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Everything you need to know about Wolverine


Wolverine is a fictional character that appears in American comic books published by Marvel Comics, typically in conjunction with the X-Men. His real name is James Howlett, but he also goes by the aliases Logan and Weapon X.

How did Wolverine Became Popular?

Origin of Wolverine by Paul Jenkins Wolverine, the ol’ Canucklehead, has certainly evolved from the idea of a Canadian superhero to being the finest at what he does. Wolverine, a comic book character whose stern, aggressive demeanor established the bar It became quickly obvious that his initial yellow-and-blue clothing did not conjure up images of a furious the early 21st century…

James Howlett – Wolverine – Logan – Weapon X

Here is some facts about Wolverine

Habitat. These hardy creatures live alone and require a lot of space to wander.
Diet. Wolverines are stubborn, so while they occasionally consume vegetarian food like plants and berries in the summer, it does not constitute a significant portion of their diet.

What role does Wolverine play in X-Men Apocalypse?

Professor Charles Xavier invites Wolverine to join up for his new superhero-mutant team, called the X-Men, where Logan creates a close friendship with Cyclops and Jean Grey. Later it was discovered that Xavier, erased Logan’s memory and forced him to join the X-Men team by purpose. Professor X had to delete all Wolverine memories because he was sent to kill X-Men team leader a.k.a. – Charles Xavier.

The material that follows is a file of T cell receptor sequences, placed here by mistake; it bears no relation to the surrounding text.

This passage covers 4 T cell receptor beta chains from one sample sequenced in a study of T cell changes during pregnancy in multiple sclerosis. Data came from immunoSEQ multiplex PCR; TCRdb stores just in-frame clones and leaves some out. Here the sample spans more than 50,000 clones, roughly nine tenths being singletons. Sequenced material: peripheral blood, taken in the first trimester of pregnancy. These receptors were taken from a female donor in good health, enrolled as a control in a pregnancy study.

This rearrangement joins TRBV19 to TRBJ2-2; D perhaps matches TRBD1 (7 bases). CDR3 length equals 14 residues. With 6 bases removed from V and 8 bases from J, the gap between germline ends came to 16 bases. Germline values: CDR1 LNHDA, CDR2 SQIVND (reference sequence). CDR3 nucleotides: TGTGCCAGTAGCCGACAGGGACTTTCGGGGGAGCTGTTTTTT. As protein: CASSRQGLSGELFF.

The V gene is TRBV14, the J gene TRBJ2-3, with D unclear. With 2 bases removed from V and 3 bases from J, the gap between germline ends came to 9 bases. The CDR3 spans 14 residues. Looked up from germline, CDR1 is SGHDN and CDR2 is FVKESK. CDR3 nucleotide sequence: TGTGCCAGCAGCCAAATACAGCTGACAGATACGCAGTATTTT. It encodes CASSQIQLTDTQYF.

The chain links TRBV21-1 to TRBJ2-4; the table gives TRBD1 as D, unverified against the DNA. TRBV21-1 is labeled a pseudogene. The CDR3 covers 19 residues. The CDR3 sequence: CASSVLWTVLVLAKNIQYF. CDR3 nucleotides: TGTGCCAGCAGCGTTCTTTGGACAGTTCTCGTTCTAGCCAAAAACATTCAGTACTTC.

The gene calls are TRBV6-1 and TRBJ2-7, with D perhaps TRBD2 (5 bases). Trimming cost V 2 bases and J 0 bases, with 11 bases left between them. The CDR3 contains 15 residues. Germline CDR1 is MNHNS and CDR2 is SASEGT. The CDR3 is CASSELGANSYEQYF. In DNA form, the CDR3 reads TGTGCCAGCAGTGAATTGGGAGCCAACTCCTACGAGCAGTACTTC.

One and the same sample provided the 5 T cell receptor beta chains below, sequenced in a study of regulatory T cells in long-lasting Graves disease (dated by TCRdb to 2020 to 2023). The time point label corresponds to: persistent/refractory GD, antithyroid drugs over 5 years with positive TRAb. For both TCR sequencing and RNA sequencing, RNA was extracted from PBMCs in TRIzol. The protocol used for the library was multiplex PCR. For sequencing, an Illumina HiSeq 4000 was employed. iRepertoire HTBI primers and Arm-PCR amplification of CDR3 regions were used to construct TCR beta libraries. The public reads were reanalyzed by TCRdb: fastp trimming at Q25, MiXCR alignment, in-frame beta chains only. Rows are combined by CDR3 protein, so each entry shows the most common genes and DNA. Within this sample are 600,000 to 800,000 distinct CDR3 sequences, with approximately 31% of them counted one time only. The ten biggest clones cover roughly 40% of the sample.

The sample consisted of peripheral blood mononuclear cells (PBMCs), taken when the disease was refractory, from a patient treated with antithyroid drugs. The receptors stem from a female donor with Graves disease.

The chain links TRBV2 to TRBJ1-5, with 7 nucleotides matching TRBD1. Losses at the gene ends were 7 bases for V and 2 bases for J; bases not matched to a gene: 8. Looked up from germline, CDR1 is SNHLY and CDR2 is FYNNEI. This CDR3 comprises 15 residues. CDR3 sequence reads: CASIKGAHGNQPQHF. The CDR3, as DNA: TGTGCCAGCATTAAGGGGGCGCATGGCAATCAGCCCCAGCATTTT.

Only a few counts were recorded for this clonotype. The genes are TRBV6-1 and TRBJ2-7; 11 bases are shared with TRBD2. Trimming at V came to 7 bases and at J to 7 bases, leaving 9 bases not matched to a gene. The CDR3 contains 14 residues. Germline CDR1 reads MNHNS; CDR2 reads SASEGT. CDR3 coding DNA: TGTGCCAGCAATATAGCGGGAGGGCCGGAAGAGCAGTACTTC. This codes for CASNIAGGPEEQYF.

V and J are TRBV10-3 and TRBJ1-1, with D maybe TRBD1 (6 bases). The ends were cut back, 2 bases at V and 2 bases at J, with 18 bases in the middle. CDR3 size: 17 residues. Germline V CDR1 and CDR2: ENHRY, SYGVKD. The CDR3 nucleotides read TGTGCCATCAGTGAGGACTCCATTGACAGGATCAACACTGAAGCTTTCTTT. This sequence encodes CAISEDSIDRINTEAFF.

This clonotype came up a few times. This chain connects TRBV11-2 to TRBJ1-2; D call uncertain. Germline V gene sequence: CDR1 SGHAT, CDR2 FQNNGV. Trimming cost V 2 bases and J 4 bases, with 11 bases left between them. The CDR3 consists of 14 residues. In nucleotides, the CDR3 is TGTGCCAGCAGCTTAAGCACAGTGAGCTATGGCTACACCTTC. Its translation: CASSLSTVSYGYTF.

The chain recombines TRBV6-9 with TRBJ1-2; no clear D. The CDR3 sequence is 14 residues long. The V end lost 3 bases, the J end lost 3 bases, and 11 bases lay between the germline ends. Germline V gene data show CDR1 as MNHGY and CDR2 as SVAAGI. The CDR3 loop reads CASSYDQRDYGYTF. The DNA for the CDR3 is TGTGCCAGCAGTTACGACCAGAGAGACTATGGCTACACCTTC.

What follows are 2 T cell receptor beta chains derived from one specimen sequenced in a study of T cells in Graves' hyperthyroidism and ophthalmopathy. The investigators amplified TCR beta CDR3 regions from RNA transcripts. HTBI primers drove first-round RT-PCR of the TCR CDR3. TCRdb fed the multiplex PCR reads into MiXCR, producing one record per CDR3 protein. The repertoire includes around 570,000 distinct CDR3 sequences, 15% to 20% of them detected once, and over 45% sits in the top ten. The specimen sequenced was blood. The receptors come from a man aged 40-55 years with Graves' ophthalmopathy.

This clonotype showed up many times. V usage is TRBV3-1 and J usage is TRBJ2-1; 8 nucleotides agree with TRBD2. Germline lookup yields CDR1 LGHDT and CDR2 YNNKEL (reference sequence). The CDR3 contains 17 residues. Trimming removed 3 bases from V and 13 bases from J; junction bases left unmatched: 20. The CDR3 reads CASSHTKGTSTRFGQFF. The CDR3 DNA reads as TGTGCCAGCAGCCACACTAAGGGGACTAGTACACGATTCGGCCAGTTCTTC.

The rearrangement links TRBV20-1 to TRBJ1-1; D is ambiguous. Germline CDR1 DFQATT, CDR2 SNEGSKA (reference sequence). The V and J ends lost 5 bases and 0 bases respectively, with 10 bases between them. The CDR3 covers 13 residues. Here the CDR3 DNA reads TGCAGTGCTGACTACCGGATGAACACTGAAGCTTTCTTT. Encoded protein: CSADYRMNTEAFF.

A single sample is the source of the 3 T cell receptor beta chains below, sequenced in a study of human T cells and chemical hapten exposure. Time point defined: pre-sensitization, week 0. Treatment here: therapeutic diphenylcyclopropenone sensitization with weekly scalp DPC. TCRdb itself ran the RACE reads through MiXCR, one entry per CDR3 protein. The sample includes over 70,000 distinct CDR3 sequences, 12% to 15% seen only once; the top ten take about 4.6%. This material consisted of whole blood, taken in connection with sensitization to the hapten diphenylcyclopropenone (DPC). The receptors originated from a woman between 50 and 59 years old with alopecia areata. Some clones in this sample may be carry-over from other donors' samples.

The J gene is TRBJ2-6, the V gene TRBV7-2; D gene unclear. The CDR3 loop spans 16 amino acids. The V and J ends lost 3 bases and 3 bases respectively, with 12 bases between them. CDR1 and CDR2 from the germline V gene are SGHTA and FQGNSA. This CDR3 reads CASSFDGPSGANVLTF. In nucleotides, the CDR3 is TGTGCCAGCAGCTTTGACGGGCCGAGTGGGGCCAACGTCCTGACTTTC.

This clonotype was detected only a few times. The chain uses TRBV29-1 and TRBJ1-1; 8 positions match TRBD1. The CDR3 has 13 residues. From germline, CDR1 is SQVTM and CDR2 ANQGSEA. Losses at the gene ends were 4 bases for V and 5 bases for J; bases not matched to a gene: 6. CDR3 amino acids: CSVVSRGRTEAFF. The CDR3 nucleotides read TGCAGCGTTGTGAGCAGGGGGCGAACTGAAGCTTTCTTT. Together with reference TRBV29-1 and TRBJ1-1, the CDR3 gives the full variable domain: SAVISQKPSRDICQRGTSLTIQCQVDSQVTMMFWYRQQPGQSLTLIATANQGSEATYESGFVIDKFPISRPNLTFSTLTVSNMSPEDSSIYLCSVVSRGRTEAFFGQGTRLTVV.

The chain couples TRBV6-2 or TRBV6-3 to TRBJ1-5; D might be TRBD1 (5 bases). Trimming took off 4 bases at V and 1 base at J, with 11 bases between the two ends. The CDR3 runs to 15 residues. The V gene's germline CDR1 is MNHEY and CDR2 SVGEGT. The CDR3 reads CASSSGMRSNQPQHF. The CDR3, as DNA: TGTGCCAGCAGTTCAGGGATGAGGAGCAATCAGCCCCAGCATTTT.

Cyclops and Jean Grey

James Howlett (Wolverine) is also called Logan and Weapon X. He is a mutant with three retractable claws in each hand and animal-keen senses. He also has heightened physical powers, a strong regeneration ability known as a healing factor, and animal-keen senses.

Hugh Jackman playing Wolverine a.k.a. Logan

So Wolverine is from DC (Detective Comic) or MCU ( Marvel Cinematic Universe)?

Offten fans wonder is Wolverine a DC or a Marvel hero? Well, Wolverine was allegedly inspired by the DC superhero Timberwolf. Due to his ability to heal, the color of his outfit, and his hair, he is Wolverine’s polar opposite. The only thing that separates them is their claws, which are quite similar to each other despite Timberwolf’s sharp claws not being like Wolverine’s retractable ones. But, officially Wolverine was created for Marvel Comics by writer Len Wein and artist John Romita.

What is Wolverine’s history?

Did you know that Wolverine actually are father to Jimmy Hudson? James Hudson and Wolverine served together in the Iraq War, and James was given guardianship of Wolverine’s infant kid. To make the adoption legitimate, Jimmy’s surname name was changed from Howlett to Hudson. Jimmy’s origins were kept a mystery up until his senior year of high school. Wolverines son – Jimmy didn’t realize he was a mutant when he was a child, but he always felt unique and rejected the idea that he might be one.

In movies we saw that Hugh Jackman who played Logan in several movies, had to play very different scenario/story line whan it’s in comic books. For the first time Wolverine appeared in our TV screens in 2009. X-Men Origins: Wolverine (2009) showed us remarcable MCU story line with new characters. At the movie we saw that Logan a.k.a. Wolverine was made in laboratory. But did you know that in comics, originally he got such powers from his birth parent.